That night, Clarence parties by himself next to his car, drinking a bottle of beer, not realizing that he is actually drinking motor oil. He then sticks his arm into a car motor, violently shredding it and eventually killing him, not seeing the shadow of Mr. Big inside the car.

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Lupita finds Clarence's body and sees Morris talking to Mr. Big, who gives him a stamp on his hand which begins to disintegrate. Lupita realizes the entire Oak Springs have been lured into the bingo hall, and heads there with her shotgun and with Eric. Caleb tries to break in, blaming the place for his mom's disappearance, but Eric catches him and chases him inside.

Mr. Big confronts him and then makes Eric stab himself in the neck with a poisoned syringe, before killing him by stomping on his skull.

Lupita tries to get the residents to leave but Mr. Big begins to crush her head against a podium, before Caleb shoots him in the back. Lupita destroys the TV and the residents attack Mr. Big, brutally beating him, until Lupita cracks open his head with the butt of her shotgun. Caleb sets fire to the money and they escape, leaving Mr. Big to burn.

Cinematography and Visual Style

"Bingo Hell" boasts a vibrant visual style that contrasts with its dark themes. The use of bright colors and flashy neon lights in the bingo hall scenes creates an almost surreal atmosphere. This visual approach not only adds to the film's horror elements but also underscores its satirical tone.

Bingo Hell

The cinematography is dynamic, with creative camera angles and movements that enhance the film's eerie and unsettling mood. The visual effects, especially in the more fantastical elements of the story, are effectively used to create a sense of dread and otherworldliness.

Characters and Performances

Adriana Barraza's performance as Lupita is a standout. She brings a mix of toughness, humor, and vulnerability to the character, making her a relatable and compelling protagonist.

The supporting cast, including L. Scott Caldwell and Joshua Caleb Johnson, adds depth to the story, each contributing to the film's depiction of a close-knit community facing an external threat.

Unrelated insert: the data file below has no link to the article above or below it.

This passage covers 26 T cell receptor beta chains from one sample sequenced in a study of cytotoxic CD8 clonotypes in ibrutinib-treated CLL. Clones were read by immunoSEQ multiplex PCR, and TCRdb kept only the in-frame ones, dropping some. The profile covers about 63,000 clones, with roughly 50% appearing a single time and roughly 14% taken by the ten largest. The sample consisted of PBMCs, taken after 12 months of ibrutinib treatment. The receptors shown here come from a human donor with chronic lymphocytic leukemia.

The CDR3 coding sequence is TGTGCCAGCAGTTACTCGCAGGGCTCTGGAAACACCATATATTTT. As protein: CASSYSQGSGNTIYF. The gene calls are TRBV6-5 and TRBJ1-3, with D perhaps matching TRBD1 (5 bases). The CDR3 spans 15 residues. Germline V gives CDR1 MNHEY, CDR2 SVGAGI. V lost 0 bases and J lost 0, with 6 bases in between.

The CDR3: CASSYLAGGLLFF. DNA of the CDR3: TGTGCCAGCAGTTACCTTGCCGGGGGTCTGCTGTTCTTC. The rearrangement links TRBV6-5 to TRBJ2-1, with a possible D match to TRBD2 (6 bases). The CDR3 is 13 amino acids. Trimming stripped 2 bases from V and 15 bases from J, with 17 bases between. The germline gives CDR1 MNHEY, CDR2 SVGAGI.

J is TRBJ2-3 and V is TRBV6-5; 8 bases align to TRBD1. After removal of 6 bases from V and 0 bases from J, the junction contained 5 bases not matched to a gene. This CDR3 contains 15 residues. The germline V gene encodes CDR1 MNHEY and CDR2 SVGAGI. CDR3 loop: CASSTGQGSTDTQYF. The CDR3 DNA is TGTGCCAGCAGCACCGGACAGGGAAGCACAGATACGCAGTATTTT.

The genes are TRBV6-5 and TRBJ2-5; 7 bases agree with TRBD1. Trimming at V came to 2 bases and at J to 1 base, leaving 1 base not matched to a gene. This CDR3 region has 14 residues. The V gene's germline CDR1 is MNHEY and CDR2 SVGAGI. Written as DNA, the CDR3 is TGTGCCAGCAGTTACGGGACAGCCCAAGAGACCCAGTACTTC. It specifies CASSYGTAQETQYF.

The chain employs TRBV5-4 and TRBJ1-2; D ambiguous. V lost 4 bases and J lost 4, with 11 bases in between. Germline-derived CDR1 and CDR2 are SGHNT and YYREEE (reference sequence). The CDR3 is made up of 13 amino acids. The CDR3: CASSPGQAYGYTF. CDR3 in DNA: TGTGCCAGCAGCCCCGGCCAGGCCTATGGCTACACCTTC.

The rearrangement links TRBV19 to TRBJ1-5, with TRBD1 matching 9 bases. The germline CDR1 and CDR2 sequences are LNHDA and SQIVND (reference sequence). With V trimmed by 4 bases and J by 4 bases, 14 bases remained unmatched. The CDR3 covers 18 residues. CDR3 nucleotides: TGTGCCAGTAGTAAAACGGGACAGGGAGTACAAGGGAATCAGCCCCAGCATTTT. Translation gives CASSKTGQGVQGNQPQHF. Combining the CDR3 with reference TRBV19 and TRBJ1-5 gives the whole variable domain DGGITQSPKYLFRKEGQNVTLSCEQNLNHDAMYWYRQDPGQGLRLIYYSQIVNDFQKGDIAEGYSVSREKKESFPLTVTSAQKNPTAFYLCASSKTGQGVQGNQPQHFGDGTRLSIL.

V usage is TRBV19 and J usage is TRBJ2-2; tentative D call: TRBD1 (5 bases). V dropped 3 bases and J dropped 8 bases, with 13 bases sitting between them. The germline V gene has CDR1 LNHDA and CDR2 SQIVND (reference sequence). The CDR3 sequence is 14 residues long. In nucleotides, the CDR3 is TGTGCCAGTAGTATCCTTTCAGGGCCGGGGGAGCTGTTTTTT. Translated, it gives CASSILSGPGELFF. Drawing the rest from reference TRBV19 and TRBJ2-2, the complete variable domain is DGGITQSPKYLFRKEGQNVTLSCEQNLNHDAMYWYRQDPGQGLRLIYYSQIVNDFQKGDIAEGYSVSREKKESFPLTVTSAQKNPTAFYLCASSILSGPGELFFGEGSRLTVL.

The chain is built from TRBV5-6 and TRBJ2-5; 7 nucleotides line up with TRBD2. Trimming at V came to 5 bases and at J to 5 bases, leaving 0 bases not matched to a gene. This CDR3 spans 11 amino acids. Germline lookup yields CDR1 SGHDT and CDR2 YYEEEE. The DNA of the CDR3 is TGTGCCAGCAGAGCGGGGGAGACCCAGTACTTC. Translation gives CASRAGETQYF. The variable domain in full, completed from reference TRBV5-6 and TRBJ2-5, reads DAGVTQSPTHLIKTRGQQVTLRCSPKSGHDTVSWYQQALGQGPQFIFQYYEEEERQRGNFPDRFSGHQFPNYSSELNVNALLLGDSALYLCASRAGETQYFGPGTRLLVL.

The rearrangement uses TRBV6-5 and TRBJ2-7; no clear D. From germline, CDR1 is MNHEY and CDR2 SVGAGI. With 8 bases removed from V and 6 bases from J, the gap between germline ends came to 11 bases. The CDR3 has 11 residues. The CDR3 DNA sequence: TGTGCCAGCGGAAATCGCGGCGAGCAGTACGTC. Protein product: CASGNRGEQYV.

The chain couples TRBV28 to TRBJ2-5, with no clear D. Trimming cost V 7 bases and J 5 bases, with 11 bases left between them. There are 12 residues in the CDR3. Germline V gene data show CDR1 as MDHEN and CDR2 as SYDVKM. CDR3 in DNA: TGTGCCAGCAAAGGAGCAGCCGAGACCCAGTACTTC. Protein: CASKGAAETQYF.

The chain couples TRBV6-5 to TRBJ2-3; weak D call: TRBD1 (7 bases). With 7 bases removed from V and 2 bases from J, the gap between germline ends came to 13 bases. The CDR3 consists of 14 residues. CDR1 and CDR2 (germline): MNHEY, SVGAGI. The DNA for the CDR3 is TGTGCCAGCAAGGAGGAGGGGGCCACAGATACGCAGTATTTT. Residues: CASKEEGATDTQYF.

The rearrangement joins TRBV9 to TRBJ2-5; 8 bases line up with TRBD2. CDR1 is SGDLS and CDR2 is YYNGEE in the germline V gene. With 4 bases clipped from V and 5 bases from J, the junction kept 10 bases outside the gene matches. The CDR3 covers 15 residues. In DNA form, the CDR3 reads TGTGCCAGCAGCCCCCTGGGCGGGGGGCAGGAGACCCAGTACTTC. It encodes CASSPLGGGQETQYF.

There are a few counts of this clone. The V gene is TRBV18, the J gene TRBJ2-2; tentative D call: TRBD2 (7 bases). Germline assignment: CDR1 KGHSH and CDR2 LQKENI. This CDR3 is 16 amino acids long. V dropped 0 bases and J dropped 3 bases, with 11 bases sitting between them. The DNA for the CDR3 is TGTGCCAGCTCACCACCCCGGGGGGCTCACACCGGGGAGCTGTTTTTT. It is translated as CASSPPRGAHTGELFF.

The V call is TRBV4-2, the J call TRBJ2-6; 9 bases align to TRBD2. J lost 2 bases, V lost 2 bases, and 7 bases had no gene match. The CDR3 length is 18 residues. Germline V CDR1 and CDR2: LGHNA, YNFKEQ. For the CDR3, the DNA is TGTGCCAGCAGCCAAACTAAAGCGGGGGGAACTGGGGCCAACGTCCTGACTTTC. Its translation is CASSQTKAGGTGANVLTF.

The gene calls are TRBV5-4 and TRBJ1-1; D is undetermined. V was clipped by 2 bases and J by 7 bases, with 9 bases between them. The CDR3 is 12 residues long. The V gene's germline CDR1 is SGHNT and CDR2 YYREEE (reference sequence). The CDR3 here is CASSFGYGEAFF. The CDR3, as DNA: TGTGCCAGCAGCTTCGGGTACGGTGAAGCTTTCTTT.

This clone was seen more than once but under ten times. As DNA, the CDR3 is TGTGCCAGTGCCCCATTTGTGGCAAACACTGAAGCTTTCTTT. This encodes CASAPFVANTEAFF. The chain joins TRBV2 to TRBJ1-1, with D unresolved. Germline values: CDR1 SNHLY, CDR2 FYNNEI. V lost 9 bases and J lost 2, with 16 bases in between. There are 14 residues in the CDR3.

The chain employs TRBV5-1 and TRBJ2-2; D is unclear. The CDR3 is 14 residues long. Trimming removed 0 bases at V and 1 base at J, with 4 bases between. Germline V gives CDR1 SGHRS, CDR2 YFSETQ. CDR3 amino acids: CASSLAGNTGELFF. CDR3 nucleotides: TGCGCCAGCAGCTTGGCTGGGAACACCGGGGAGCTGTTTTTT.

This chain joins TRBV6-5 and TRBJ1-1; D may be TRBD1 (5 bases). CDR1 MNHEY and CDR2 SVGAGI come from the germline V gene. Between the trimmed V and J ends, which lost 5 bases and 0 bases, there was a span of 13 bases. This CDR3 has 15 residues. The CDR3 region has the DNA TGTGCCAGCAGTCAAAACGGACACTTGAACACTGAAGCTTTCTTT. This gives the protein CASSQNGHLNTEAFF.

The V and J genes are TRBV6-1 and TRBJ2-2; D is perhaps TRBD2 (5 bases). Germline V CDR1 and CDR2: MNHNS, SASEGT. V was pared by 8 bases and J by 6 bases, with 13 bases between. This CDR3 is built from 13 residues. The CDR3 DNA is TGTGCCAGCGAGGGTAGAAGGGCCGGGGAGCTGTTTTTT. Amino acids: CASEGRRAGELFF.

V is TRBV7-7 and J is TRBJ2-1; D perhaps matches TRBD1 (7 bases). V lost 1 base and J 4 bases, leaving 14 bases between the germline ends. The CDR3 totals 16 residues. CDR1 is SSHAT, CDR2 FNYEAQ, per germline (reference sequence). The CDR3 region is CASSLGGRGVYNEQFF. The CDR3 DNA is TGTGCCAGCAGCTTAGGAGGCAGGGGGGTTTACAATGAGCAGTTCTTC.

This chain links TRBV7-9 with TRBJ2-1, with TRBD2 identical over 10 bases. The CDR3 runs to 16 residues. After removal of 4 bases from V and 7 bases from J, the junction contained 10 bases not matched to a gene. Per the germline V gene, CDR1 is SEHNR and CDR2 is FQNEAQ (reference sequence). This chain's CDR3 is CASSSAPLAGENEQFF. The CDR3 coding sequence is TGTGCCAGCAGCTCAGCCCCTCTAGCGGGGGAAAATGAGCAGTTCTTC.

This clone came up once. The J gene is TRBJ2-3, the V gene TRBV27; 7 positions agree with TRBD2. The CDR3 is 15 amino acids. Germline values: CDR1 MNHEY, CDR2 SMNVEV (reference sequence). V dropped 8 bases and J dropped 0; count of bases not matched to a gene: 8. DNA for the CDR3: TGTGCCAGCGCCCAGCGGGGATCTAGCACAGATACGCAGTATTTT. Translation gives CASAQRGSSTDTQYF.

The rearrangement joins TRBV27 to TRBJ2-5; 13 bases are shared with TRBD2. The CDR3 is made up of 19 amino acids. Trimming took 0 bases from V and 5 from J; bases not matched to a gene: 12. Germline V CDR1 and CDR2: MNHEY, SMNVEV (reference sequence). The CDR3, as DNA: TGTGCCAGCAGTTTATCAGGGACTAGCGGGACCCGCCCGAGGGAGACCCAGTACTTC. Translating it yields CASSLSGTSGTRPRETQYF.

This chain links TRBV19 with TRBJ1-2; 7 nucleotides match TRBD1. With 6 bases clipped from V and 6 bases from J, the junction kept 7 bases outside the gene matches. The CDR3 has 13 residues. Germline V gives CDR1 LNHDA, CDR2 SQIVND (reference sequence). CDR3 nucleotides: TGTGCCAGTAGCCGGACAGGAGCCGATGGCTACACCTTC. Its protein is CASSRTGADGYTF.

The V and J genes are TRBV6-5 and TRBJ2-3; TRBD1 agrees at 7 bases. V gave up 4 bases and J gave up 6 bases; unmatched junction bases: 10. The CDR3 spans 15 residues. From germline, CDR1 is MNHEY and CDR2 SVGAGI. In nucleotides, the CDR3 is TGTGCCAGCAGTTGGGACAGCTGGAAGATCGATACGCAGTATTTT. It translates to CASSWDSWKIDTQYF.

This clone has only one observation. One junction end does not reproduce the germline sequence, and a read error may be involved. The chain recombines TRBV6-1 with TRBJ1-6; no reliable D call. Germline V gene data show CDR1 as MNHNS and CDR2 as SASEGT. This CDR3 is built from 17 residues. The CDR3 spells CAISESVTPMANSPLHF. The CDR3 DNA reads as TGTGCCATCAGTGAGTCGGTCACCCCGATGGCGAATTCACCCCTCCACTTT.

Richard Brake's portrayal of Mr. Big is both charming and menacing, creating a memorable antagonist. His performance adds a critical element of intrigue and danger to the film.

Themes and Message

"Bingo Hell" is rich in themes and social commentary. It tackles the issue of gentrification and the loss of community identity, as seen through the lens of a neighborhood undergoing unwanted changes. The film also delves into themes of greed and the corrupting influence of money, using the bingo game as a symbol of temptation and moral decay.

Bingo Hell

Moreover, the film highlights the strength and resilience of community, especially among marginalized groups. It celebrates the power of standing together against external threats, a message that resonates deeply in today's social climate.

Reception and Impact

"Bingo Hell" received mixed reviews upon its release. While some praised its unique blend of horror, comedy, and social commentary, others found its execution lacking in certain areas. However, the film was generally lauded for its originality, visual style, and Guerrero's direction.

The film has been recognized for bringing diversity to the horror genre, both in its cast and its exploration of social issues. "Bingo Hell" contributes to the growing trend of horror films that serve as platforms for critical commentary on real-world problems.


"Bingo Hell" is a distinctive and bold film that offers more than just scares. Gigi Saul Guerrero's vision results in a movie that is a mix of horror, humor, and social critique. With its colorful visuals, strong performances, and relevant themes, the film stands out as an example of how horror can be effectively used to reflect and critique societal issues.

It's a film that not only entertains but also prompts deeper reflection on the challenges faced by communities in the face of change and adversity. For those who appreciate horror with a purpose, "Bingo Hell" is a film that should not be missed.